Happiness at work and how to create a happy culture - Part 2

dots

Published by
Jan Hills
September 25, 2015

Share

“Having a meaningful impact on the world around you is actually a better predictor of happiness than many other things you think will make you happy.”

dots

In part two of this article we look at what the research suggests you can do to create a happy culture; one that is more productive, meaningful and creative. The research suggests the following will have a positive impact.

Align values

Align the employee’s vision, values and goals, and those of the organisation. Helping employees to see how they fit into the larger picture activates their sense of belonging, effectiveness and meaning. In neuroscience terms it activates a reward response in the brain. “New research shows there is a strong correlation between happiness and meaning,” says Jennifer Aaker from the Stanford Graduate School of Business. “In fact, having a meaningful impact on the world around you is actually a better predictor of happiness than many other things you think will make you happy.”

The key here is the linking and alignment. Recent research on values suggest employees will shift what they value towards those of the group if they feel connected.

dots

And given the positive effects from the social rewards of helping others having employees create concrete goals about how they will help or teach others is a route to a happier culture.
dots

Clear goals

Research at Stanford has found that one path to happiness is through concrete, specific goals about helping others – like making someone smile or increasing recycling. Concrete goals work better than more abstract goals, like making someone happy or saving the environment. The reason given is that concretely framed goals mean that expectations of success are more likely to be met in reality; broad and abstract goals may create unrealistic expectations which are correlated with unhappiness.

And given the positive effects from the social rewards of helping others having employees create concrete goals about how they will help or teach others is a route to a happier culture.

Create expectations of great experiences

Over the past decade, lots of psychology research has shown that experiences bring people more happiness than possessions do. This idea is most closely associated with the work of Cornell psychology professor Thomas Gilovich. Since 2003, he and his team have been trying to understand how and why experiences are perceived more positively. Essentially, when you can’t live in a moment, they say, it’s best to live in anticipation of an experience. Anticipating an experience like trips, concerts, movies, et cetera, are effective because the anticipation adds to the overall positive experience. Gilovich’s prior work has shown that experiences tend to make people happier because they are less likely to measure the value of their experiences by comparing them to those of others. For example, Gilbert and colleagues note many people are unsure if they would rather have a high salary that is lower than that of their peers, or a lower salary that is higher than that of their peers. Anticipating an experience like a holiday, means that dilemma isn’t a factor.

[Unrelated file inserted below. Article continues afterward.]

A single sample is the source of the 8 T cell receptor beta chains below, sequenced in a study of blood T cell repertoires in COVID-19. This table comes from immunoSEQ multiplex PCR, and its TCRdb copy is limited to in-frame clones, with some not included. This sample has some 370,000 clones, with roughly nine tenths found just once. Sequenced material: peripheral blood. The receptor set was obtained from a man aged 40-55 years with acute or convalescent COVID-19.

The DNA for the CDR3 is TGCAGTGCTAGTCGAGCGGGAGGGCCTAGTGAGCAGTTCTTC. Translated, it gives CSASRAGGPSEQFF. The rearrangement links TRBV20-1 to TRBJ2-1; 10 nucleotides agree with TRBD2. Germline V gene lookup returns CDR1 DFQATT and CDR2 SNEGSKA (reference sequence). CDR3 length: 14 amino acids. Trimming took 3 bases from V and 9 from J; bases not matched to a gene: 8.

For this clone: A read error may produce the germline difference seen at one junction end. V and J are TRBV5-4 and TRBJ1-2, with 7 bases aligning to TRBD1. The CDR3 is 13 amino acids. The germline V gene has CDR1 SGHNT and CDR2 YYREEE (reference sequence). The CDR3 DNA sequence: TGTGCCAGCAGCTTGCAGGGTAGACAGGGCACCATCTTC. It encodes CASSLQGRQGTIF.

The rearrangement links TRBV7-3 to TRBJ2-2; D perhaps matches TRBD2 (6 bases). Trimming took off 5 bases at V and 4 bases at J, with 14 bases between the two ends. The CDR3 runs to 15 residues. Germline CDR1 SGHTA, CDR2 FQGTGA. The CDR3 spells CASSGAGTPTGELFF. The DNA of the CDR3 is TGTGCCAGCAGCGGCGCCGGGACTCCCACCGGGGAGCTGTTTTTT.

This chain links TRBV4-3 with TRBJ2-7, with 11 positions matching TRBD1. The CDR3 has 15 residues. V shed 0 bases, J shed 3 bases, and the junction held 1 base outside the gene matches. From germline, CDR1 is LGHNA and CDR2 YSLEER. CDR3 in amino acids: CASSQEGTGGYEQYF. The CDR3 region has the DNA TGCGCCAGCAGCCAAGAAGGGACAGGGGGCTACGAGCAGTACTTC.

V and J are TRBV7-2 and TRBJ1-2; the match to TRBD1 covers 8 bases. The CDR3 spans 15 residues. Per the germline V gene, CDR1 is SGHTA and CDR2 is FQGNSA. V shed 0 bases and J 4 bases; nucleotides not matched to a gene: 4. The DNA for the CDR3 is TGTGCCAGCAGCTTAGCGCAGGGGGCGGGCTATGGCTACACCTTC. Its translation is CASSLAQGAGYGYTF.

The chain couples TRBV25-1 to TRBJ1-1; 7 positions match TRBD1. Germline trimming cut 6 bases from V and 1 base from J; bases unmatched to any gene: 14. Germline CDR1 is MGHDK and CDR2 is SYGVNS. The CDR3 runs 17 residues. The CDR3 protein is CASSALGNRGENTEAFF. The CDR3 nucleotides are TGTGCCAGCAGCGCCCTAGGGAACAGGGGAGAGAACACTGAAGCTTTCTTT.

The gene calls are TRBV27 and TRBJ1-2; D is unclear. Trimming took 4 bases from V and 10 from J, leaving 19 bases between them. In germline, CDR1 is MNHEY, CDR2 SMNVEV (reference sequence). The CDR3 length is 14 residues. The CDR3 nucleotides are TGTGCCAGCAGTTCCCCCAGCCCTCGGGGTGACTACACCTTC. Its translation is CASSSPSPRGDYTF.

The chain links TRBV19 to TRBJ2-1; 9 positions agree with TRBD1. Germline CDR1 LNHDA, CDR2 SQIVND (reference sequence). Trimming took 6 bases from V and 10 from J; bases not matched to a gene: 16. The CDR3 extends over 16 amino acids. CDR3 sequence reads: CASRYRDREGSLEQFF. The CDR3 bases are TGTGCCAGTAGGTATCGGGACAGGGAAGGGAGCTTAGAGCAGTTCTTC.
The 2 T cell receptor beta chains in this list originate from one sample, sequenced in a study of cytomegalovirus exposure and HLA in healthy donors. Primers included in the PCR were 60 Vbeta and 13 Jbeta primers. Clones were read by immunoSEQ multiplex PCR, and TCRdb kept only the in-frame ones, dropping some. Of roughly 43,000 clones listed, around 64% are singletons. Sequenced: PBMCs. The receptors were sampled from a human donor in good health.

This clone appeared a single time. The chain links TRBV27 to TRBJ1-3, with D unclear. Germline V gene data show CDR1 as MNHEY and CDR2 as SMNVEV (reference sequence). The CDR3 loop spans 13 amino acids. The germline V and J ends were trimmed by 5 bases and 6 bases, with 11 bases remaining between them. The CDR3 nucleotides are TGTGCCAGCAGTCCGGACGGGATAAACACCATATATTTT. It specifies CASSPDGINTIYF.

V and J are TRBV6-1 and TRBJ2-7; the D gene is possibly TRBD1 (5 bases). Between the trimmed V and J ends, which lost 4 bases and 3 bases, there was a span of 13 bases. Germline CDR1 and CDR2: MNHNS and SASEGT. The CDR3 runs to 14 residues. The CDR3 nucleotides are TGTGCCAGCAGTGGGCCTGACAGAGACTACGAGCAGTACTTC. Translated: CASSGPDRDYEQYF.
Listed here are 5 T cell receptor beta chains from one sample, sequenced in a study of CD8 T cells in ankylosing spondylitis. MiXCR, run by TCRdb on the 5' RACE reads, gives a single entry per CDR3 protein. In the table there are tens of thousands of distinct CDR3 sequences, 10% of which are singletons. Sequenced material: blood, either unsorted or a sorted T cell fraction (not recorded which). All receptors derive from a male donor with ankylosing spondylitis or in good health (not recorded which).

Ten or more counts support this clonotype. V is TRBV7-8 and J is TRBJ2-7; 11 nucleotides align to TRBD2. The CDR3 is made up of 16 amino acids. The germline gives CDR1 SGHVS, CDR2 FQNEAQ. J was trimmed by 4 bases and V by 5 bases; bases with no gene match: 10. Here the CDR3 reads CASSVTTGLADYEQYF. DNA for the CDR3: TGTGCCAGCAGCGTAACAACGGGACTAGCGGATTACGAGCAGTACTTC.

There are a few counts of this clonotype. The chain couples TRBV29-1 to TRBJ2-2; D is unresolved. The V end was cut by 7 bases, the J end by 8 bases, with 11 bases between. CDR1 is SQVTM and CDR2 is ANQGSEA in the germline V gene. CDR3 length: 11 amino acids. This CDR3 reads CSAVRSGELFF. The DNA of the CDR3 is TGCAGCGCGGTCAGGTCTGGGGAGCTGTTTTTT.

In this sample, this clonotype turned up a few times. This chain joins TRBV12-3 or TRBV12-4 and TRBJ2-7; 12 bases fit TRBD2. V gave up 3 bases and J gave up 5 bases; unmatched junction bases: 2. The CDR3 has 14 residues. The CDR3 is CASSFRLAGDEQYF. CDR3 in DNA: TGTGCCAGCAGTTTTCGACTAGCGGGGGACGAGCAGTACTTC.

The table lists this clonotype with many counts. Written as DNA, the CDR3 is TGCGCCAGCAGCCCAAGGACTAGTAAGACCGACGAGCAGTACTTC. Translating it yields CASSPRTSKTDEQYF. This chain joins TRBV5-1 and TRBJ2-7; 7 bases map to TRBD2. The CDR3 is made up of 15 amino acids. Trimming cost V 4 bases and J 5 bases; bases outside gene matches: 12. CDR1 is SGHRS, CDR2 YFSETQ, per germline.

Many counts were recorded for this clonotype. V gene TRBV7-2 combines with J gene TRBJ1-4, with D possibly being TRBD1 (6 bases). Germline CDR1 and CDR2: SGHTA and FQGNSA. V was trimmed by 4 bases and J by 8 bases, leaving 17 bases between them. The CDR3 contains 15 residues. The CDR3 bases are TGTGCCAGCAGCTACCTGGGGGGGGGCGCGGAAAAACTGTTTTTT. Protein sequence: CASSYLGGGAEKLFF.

dots

We expected to see that recent rewards would affect moment-to-moment happiness but were surprised to find just how important expectations are in determining happiness.
dots

The formula for happiness

Researchers at UCL, showed that moment-to-moment happiness reflects not just how well things are going, but whether things are going better than expected. They have developed an equation which they say predicts exactly how happy people will say they are from moment to moment based on recent events, such as the rewards they receive and the expectations they have during a decision-making task. The study, published in the Proceedings of the National Academy of Sciences, investigated the relationship between happiness and reward, and the neural processes that lead to feelings of happiness. For the study, 26 subjects completed a decision-making task in which their choices led to monetary gains and losses, and they were repeatedly asked to answer the question ‘how happy are you right now?’ The participant’s neural activity was also measured during the task using functional MRI and from this data scientists built a computational model in which self-reported happiness was related to recent rewards and expectations.

The team used functional MRI to demonstrate which neural signals were active in the task in an area of the brain called the striatum. This showed changes in moment-to-moment happiness. The striatum has a lot of connections with dopamine neurons, and signals in this brain area are thought to depend, at least partially, on dopamine. The model was then tested on 18,420 participants in the game ‘What makes me happy?’ on a smart phone app developed at UCL called ‘The Great Brain Experiment’. Scientists were surprised to find that the same equation could be used to predict how happy people would be while they played the smart phone game, even though they could win only points and not money.

The authors say “We expected to see that recent rewards would affect moment-to-moment happiness but were surprised to find just how important expectations are in determining happiness. In real-world situations, the rewards associated with life decisions such as starting a new job or getting married are often not realised for a long time, and our results suggest expectations related to these decisions, good and bad, have a big effect on happiness.” What this implies for business is you need to manage expectation. Often business focus efforts on negative expectations think contingency plans, project governance. Shifting the focus to how good it will be when the project is successful rather than what can go wrong shifts the dial to a happier culture.